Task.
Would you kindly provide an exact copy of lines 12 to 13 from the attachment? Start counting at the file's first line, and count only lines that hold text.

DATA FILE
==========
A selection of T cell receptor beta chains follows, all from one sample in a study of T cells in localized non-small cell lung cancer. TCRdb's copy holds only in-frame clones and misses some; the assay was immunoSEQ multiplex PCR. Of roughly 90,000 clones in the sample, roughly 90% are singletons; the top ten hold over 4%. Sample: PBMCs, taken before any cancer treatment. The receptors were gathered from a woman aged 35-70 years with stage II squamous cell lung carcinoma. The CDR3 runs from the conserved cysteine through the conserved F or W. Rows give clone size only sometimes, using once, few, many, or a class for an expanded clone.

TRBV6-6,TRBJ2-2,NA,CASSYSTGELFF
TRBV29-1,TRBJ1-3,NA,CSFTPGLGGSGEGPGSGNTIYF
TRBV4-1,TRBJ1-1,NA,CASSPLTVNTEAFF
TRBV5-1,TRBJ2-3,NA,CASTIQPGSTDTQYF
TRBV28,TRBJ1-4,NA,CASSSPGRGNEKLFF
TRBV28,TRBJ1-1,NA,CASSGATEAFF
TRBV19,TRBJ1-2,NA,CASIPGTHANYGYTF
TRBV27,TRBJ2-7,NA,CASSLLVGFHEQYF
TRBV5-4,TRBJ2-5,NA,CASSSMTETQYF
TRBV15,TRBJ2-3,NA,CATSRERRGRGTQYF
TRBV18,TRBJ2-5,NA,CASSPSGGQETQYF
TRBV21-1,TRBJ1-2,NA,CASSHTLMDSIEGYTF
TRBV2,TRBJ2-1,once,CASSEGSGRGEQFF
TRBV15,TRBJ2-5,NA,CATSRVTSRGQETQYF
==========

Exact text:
TRBV18,TRBJ2-5,NA,CASSPSGGQETQYF
TRBV21-1,TRBJ1-2,NA,CASSHTLMDSIEGYTF